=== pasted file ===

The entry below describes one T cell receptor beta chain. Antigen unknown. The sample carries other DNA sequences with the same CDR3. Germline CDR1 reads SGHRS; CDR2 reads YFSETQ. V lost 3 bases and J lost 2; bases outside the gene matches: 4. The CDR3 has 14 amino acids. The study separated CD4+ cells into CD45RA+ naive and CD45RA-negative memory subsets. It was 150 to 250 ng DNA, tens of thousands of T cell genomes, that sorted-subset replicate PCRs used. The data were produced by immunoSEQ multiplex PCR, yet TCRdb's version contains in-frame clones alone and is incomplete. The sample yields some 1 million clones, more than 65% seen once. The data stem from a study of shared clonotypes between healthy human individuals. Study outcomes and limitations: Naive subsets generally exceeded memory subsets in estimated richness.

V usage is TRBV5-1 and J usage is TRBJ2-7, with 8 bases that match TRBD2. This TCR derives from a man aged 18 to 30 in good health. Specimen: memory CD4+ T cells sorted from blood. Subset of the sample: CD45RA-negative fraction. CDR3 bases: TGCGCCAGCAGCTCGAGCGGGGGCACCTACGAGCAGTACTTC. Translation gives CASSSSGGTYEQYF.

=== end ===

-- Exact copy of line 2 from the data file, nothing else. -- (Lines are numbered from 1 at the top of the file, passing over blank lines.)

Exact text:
V usage is TRBV5-1 and J usage is TRBJ2-7, with 8 bases that match TRBD2. This TCR derives from a man aged 18 to 30 in good health. Specimen: memory CD4+ T cells sorted from blood. Subset of the sample: CD45RA-negative fraction. CDR3 bases: TGCGCCAGCAGCTCGAGCGGGGGCACCTACGAGCAGTACTTC. Translation gives CASSSSGGTYEQYF.